Zane Buzby and ‘The Other Holocaust’

A visit to her grandparents’ hometown set Zane Buzby on a new path. 

In 2001, the actress and director decided to take a “roots trip” and visit the shtetl in Belarus where her grandparents had lived. What she found had a profound effect on her. “There was no family to greet me,” she told the Journal in a phone interview. “There were no traces of Jewish life. Just ruined, desecrated cemeteries and burnt buildings.” Even more disturbing was the poverty she encountered. Elderly Jews living alone in small, dilapidated huts, unable to afford even the barest necessities. They had lived through World War II in the Baltics, Soviet Union or Asia. Their villages had been pillaged, their families and friends marched into the forest, shot and dumped into mass graves, ignored by the Claims Commission and other Holocaust charities. Their stories had gone unrecorded.

Returning to Los Angeles, Buzby was determined to do something about this. She teamed up with philanthropist Chic Wolk and Yiddish scholar Professor Dovid Katz to form the nonprofit Survivor Mitzvah Project (SMP). The SMP set out to not only provide financial aid to these survivors, but to record and archive their testimonies of what Buzby called “The Other Holocaust.” 

When we think of the Holocaust, she said, “we think of concentration camps, ghettos, and cattle cars. But 2.7 million Jewish men, women, children and infants were not murdered in concentration camps. They were burned alive, buried alive, killed in gas vans, starved, drowned, hung, massacred … and this is not taught in the schools, is not part of the organized commemoration days, is not featured in most museums and is not at all in our collective memory.”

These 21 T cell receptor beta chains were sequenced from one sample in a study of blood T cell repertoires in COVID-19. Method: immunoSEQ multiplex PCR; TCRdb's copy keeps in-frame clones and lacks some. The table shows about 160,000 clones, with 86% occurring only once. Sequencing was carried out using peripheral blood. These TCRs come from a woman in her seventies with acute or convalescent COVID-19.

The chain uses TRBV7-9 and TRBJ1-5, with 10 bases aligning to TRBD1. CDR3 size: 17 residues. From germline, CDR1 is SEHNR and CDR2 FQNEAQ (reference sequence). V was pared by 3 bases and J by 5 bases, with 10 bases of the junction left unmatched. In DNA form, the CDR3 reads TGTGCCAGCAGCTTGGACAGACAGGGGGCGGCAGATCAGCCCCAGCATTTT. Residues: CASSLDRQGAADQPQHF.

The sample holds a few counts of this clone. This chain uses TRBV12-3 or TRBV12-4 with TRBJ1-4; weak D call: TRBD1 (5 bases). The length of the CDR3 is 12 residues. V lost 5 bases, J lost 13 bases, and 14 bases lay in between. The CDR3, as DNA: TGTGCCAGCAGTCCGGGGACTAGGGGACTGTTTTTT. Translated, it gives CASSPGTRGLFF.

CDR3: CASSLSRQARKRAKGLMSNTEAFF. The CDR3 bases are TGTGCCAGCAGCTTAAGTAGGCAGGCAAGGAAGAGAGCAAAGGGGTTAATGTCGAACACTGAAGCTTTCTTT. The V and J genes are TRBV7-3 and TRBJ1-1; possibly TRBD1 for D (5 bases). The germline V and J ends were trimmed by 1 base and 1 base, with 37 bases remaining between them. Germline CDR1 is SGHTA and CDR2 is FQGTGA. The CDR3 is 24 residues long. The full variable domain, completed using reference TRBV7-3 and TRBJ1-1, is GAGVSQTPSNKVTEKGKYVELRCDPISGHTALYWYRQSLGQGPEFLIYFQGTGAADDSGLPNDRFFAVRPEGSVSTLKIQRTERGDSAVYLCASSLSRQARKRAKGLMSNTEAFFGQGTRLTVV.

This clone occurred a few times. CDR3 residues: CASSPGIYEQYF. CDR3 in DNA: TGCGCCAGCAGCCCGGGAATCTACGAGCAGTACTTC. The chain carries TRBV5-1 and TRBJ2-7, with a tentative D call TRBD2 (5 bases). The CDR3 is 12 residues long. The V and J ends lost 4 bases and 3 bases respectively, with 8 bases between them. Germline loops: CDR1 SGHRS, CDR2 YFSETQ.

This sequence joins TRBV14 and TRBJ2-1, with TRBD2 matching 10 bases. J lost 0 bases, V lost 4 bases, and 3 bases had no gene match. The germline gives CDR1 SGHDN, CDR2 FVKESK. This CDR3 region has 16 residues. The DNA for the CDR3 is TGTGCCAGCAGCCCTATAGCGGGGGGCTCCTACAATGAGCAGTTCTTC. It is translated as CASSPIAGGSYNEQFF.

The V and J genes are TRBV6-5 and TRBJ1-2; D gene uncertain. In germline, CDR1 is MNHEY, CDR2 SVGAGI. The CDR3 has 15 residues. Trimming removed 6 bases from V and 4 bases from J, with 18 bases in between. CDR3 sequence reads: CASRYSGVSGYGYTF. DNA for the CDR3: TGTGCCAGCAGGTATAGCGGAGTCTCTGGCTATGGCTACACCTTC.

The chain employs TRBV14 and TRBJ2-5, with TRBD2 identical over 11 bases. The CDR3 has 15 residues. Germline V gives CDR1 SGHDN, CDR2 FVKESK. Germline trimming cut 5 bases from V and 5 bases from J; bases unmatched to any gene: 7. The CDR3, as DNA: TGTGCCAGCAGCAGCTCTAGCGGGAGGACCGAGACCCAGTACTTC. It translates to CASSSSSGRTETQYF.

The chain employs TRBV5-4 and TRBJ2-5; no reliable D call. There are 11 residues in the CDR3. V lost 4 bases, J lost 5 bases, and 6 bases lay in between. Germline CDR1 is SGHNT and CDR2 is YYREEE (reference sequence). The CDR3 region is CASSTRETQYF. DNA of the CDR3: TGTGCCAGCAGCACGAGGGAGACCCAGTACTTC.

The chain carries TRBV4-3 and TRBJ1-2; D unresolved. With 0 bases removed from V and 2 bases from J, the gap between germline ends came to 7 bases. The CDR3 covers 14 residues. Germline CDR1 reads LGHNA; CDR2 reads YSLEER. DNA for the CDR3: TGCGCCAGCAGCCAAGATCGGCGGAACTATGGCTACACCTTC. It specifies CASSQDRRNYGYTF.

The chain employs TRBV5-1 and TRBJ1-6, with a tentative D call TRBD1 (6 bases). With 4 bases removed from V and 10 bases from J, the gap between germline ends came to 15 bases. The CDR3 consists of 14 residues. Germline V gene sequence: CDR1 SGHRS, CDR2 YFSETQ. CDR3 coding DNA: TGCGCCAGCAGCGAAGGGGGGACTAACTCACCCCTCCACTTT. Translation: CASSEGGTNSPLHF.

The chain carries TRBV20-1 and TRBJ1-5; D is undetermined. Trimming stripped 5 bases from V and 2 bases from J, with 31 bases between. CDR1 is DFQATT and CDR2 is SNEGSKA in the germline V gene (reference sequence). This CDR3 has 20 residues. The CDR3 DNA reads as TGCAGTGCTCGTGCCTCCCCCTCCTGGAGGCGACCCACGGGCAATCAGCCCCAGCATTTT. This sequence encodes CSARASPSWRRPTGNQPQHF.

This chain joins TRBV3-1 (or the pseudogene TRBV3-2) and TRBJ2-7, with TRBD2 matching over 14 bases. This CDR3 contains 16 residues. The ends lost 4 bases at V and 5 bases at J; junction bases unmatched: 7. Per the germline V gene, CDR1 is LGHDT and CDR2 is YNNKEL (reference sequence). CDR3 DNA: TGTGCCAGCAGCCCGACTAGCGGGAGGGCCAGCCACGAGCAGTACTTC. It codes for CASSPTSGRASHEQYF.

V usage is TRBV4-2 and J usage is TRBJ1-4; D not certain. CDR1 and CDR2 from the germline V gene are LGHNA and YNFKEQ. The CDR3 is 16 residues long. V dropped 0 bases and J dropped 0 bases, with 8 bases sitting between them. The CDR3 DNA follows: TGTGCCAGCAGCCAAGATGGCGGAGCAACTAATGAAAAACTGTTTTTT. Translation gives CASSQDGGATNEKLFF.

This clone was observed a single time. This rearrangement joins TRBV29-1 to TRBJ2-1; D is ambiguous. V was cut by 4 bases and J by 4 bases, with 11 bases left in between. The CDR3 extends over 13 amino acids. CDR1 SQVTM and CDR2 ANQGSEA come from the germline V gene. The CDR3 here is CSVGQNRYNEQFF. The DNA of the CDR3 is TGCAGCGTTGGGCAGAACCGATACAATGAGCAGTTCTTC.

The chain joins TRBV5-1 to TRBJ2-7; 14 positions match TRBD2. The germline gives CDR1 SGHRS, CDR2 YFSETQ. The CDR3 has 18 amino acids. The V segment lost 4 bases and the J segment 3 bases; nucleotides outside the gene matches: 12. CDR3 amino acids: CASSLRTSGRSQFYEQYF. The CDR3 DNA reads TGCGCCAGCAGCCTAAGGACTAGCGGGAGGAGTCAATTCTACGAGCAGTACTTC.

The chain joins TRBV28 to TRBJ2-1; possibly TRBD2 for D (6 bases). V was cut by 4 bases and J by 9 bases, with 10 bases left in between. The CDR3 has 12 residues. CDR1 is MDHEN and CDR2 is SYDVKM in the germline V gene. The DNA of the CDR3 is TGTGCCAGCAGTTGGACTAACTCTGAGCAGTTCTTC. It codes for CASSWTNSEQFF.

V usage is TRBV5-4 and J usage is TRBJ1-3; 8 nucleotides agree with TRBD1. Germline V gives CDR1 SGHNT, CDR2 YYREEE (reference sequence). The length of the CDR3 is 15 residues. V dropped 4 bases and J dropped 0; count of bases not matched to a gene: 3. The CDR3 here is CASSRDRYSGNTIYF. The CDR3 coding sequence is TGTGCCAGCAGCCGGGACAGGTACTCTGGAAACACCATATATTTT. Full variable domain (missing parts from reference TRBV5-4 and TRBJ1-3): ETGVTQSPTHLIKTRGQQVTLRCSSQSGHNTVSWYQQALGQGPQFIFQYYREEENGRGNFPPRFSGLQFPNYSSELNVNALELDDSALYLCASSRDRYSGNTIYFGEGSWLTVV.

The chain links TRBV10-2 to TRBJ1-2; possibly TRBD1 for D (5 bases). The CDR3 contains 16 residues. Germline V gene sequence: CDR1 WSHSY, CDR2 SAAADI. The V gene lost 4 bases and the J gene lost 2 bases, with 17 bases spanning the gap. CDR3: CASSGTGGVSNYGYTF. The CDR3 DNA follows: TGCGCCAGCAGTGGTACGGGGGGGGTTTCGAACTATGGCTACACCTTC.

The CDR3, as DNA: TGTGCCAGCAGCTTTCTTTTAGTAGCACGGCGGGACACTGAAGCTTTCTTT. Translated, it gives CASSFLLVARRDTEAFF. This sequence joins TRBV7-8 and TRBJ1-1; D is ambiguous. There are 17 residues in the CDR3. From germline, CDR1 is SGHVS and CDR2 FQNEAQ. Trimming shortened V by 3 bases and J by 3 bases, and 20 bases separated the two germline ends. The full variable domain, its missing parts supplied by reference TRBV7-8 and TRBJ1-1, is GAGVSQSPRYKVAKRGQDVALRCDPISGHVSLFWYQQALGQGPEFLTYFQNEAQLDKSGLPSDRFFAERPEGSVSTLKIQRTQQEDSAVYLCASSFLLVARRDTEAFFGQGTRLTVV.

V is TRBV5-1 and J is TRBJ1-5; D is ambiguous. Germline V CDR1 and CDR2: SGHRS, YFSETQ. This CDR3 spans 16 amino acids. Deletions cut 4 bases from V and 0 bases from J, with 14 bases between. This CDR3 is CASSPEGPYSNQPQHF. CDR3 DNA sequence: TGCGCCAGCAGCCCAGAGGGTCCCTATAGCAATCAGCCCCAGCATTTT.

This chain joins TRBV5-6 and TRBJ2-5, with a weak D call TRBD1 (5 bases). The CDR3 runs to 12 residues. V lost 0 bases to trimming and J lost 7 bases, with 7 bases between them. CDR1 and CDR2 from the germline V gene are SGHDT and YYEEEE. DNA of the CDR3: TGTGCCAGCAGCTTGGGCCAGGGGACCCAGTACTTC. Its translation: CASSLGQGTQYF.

To date, SMP has aided and recorded the testimonies of more than 2,400 survivors. Buzby tries to get to Eastern Europe at least once a year, visiting survivors to distribute money, medicines and other aid, and expand the archive. Many of them live in towns so far off the beaten track, Buzby said they look like the 20th century has not arrived, much less the 21st. Cars are unheard of and horse-drawn vehicles navigate the rough, unpaved roads.  

“Every generation has their moment when they’re asked what do they stand for, and who do they stand with? Lives hang in the balance and we can change these lives with a simple act of kindness.” — Zane Buzby

“Every town has its painful stories of endless courage, monumental suffering and acts of resistance and the fight for survival,” Buzby said. Their stories have never been told, Buzby said, because nobody asked them. “They’re so appreciative that we’ve found them; appreciative that these strangers a world away have sent money. It’s just such a pleasure to be the ambassador of goodwill.”

Describing the work as “a call to action,” Buzby said, “We get thousands of letters every year, and so many read, ‘When I found your money,  I thought things like this only happened in fairy tales.’ ‘Thank you for your help. Before you, we couldn’t even buy an apple.’” 

Buzby estimates it takes about $150 a month to provide each survivor food, medicine, heat and shelter. “The price of a Starbucks coffee will change someone’s life forever,” she said.

It’s work that’s become the center of her life. “I can’t take my foot off the accelerator,” she said. The SMP now has volunteers on the ground in Eastern Europe who help with distributing the aid, and ferreting out other survivors. Buzby is developing a feature-length documentary of the 500 hours of interviews she’s accumulated. 

“Every generation has their moment when they’re asked what do they stand for, and who do they stand with?” she said. “Lives hang in the balance and we can change these lives with a simple act of kindness. These are the last survivors of the Holocaust, and they’re counting on us. There’s no magic pill, no big Jewish organization is going to read this and go, ‘Oh, let us help.’ This is done person-to-person. You want to save a life? You can do it. It’s really easy.”

More information on the Survivor Mitzvah Project can be found at the website. 

Update: A previous version of this article incorrectly identified the Yiddish scholar as Richard Katz; gas vans were incorrectly identified as gas vents; and a statement about a possible project with the Discovery Channel was incorrect. 

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